Old Trafford farewells Hero

Posted by Mark Payne

John Peters/Man Utd/Getty ImagesRio Ferdinand's first goal in five years gave Sir Alex a fond Old Trafford farewell.

Old Trafford has never been so red. This ground and its attendees have come in for criticism over the years, but when the occasion calls for it, they never let you down. The crowd roared for Alex Ferguson, the spectators formed mosaics reading the word 'champions' and the numbers 20 and 13.

- Fergie bows out with home win

The great man walked out through a guard of honour from the two teams and seemed almost sheepish at the grandeur of the tribute. He has earned it. There was no point of reference for this occasion, but in victory and spirit it fit the bill. The team, the supporters and the club honoured the retiring Sir Alex with emotion and gusto.

Paul Scholes admitted in a pre-match interview with Gary Neville that he was delighted with the timing of his own personal retirement. Any other day and he would have been the centre of attention. Not in the same week that Fergie retires and Wayne Rooney reportedly asks for a transfer, though.

Rooney's absence was conspicuous and will inspire a thousand rumours. It confirms only one thing; that he is no longer part of Sir Alex's plans. Circumstances give Rooney another chance. Whether he remains at Old Trafford remains to be seen.

There was no small amount of delight on display about the result from yesterday's FA Cup final. The denouement of last season was painful for United and perhaps the schadenfreude was understandable. News that Roberto Mancini had been sacked emerged shortly before kickoff and the locals certainly enjoyed it.

United didn't take long to start moving forward with intent. The approach play by the forward line is mesmeric at times and Javier Hernandez hit the bar as early as the fourth minute. However, Swansea were not interested in being steamrollered and were the match for United's slick approach moves for most of the first half. United's strikers have had more incisive periods, too.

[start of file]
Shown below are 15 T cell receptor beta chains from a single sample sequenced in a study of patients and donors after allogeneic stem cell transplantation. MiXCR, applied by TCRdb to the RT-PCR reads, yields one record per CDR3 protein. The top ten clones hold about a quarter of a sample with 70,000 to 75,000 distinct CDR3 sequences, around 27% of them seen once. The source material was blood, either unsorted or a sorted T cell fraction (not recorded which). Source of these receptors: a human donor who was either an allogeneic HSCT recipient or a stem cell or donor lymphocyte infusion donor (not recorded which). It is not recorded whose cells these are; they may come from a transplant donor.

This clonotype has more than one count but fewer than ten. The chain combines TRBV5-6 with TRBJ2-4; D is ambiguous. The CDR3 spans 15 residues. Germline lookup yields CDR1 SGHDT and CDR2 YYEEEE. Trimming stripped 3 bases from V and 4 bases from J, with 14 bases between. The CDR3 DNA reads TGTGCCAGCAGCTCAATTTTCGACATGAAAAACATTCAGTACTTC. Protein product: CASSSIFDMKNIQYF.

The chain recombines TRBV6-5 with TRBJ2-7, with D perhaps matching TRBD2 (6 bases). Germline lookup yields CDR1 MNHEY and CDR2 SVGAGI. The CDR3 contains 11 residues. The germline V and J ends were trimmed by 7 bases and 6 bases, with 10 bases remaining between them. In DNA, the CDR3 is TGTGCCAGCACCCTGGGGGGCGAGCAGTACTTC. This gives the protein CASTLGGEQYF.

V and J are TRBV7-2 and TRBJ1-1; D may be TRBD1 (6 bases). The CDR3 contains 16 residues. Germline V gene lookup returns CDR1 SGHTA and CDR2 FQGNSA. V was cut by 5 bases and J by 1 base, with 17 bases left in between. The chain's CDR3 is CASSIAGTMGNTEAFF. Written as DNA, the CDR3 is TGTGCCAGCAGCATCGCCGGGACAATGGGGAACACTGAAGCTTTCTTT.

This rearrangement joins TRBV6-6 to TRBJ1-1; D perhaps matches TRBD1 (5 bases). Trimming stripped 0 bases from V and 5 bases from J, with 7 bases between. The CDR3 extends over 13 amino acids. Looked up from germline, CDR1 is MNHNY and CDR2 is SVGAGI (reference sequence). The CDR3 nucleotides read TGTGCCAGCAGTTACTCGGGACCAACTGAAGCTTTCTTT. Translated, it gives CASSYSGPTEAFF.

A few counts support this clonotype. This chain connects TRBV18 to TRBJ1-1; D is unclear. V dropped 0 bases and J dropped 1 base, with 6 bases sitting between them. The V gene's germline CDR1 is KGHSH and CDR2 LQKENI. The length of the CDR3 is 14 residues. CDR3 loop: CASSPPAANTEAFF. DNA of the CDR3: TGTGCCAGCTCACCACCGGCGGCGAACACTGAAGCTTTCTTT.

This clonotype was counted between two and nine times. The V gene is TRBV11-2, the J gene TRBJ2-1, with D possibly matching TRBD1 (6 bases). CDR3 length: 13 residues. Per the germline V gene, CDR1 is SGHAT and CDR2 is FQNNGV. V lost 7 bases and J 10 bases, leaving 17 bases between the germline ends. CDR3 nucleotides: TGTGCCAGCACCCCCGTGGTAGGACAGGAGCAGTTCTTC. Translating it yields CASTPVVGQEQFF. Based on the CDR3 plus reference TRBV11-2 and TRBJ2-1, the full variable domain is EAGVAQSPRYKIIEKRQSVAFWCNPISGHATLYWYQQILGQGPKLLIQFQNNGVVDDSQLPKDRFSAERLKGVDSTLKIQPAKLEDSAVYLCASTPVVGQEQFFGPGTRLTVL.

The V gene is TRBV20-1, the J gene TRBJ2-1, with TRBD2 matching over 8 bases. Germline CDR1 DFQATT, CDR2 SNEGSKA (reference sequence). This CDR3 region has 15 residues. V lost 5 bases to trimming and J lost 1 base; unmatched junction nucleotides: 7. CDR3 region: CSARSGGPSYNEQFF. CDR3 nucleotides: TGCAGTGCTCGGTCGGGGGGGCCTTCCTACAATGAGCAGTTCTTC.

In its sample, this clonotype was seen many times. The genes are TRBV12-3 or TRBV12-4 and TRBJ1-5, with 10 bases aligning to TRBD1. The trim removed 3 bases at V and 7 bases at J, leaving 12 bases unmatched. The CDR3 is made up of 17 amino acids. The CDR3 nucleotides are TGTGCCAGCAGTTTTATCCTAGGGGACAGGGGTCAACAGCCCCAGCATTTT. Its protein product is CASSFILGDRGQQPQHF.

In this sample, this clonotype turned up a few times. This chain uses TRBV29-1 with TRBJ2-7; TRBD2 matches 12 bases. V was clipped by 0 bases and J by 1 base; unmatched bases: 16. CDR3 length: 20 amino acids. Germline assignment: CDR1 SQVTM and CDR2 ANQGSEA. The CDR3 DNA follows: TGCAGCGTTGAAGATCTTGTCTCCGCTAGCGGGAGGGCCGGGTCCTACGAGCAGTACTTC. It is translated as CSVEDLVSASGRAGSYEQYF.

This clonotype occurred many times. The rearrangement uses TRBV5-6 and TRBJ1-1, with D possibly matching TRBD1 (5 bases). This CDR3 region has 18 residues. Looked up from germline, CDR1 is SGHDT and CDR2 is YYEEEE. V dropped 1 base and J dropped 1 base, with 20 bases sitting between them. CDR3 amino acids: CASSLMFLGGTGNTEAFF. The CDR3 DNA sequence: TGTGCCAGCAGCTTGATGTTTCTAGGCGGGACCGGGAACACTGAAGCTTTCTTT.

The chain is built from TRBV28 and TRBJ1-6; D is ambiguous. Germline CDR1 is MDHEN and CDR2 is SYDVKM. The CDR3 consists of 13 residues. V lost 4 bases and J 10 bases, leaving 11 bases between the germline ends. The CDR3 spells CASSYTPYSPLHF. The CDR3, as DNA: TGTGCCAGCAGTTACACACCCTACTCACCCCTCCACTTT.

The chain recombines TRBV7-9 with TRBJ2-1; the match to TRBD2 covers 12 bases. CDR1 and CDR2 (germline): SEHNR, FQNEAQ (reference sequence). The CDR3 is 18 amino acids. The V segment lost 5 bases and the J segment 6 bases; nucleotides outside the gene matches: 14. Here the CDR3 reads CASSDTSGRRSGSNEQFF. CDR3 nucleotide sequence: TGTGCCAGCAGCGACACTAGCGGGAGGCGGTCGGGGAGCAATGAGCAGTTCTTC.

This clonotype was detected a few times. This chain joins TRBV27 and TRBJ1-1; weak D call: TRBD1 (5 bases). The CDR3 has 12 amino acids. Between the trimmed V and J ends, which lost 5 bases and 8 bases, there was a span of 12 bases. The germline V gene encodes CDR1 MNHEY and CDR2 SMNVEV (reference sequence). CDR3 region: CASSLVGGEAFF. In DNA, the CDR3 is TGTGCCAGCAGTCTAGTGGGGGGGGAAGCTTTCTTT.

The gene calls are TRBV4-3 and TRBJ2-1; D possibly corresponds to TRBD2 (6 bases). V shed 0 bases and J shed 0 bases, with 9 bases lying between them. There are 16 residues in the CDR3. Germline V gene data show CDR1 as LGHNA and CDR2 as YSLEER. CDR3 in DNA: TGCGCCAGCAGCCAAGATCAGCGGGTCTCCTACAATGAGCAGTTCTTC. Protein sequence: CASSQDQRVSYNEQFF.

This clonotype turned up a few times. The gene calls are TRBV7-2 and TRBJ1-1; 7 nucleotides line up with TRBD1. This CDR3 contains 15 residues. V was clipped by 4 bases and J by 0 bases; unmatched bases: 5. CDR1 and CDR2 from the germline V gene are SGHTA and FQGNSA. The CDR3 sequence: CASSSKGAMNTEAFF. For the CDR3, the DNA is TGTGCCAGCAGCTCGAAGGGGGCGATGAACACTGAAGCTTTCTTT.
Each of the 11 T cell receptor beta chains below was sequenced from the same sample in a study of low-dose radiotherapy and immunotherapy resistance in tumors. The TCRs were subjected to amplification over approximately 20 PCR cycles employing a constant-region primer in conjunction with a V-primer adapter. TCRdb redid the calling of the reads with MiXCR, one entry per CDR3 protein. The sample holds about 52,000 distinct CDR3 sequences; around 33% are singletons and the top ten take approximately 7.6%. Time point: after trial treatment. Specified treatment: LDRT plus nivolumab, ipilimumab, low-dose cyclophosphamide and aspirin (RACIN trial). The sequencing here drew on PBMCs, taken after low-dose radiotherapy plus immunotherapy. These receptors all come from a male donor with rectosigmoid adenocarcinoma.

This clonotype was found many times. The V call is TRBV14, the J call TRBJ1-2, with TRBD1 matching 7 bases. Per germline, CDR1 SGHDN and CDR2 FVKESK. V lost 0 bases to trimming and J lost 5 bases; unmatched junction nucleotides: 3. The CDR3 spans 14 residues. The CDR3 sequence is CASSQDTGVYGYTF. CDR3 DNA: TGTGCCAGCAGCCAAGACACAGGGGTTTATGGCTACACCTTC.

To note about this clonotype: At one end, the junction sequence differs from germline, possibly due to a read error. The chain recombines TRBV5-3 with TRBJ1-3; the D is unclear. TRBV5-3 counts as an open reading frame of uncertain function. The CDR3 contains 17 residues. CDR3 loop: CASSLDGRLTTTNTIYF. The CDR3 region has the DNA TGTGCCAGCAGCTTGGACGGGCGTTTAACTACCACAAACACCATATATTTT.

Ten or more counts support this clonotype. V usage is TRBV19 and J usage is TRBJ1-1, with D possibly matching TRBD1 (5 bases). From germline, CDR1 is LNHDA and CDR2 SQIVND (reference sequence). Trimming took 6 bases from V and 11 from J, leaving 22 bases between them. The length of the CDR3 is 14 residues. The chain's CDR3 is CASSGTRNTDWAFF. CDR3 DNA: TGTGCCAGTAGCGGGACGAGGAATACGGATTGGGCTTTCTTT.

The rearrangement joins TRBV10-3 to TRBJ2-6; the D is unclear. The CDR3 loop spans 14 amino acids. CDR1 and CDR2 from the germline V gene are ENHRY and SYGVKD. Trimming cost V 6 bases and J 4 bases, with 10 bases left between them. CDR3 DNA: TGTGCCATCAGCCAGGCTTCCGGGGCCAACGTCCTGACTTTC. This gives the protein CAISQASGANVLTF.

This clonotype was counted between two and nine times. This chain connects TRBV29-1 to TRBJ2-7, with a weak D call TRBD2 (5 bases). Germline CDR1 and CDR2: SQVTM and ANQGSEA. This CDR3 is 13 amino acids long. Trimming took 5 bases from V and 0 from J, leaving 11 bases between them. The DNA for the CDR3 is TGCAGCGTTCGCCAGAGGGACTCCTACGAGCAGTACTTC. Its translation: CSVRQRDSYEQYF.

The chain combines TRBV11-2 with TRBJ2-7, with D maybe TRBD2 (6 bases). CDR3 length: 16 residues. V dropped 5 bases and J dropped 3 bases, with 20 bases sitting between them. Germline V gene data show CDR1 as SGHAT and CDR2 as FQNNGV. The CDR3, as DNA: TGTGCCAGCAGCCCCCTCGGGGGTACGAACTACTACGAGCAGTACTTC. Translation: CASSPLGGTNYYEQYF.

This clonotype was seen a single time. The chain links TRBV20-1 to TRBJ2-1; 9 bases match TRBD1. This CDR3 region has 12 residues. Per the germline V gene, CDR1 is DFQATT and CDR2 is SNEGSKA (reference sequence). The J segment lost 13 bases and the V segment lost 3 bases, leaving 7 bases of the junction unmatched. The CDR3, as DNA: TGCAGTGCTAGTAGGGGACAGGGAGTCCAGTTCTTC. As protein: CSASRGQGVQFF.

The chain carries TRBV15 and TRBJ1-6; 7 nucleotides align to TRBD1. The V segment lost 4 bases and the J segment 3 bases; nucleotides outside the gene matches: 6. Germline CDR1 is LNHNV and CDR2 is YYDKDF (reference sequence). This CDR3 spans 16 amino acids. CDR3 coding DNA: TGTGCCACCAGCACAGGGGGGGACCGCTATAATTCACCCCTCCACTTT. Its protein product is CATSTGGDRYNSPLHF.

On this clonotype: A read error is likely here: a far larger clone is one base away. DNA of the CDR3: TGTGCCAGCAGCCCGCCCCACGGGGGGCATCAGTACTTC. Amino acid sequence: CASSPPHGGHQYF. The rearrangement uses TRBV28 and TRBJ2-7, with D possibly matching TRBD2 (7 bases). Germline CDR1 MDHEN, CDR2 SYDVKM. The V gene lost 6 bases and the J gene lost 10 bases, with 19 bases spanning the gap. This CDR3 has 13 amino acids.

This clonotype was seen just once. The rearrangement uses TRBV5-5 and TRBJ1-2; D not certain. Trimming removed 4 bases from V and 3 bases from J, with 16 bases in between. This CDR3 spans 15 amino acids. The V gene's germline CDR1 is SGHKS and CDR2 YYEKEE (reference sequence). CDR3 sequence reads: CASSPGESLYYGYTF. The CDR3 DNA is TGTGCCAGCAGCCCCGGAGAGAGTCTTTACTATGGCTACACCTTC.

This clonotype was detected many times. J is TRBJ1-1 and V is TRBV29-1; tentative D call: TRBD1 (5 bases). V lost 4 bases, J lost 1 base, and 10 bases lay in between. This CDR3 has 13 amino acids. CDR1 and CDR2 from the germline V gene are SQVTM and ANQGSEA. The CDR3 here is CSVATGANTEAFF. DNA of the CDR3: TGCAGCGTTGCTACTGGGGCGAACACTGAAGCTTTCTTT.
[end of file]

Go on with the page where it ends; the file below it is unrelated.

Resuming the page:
But the breakthrough came for the home team. It was always going to. Robin van Persie sent in a speculative free kick from the left that fell kindly for Hernandez. The arch poacher made no mistake and buried his shot under the flailing goalkeeper.

Peter Schmeichel suggested that the team had been set up to enable Paul Scholes to score. After United took the lead, that seemed to be the primary objective of the players.

The second half began as the first finished, with United stuttering somewhat through the occasion. Michu has been lethal all season and his equaliser was unsentimentally clinical. His volley from an in-swinging cross outsmarted Phil Jones in close quarters and David de Gea in goal. If United were to win, they were going to have to earn it.

As things happened, Swansea were far the better team as the match wore on. Swansea were sufficiently emboldened to attack with sweet abandon and were extremely unfortunate not to be awarded a penalty when Jones handled in the United box.

Scholes came off to great acclaim and Ryan Giggs came on for Hernandez, too. This left the home team in the unusual position of playing out the last half hour of the match with only one striker. Perhaps this was all part of Ferguson's final, diabolical plan, because the next goal was a collector's item.

Against the run of play, Rio Ferdinand blasted home his first goal in five years like his life depended on it. The crowd and the occasion stirred back into life and Rio celebrated like a lottery winner. That famous Fergie smile flashed again.

"My retirement doesn't mean the end of my life with the club," Ferguson said as he took the microphone post-match. "Perhaps I can now enjoy watching them instead of suffering with them."

He described his time as manager as "the best experience of my life." He has given so much to the club but he left the fans with a prescient message. "Your job now is to stand by our new manager."

In short, Manchester should always be United.

The crowd sang as one.


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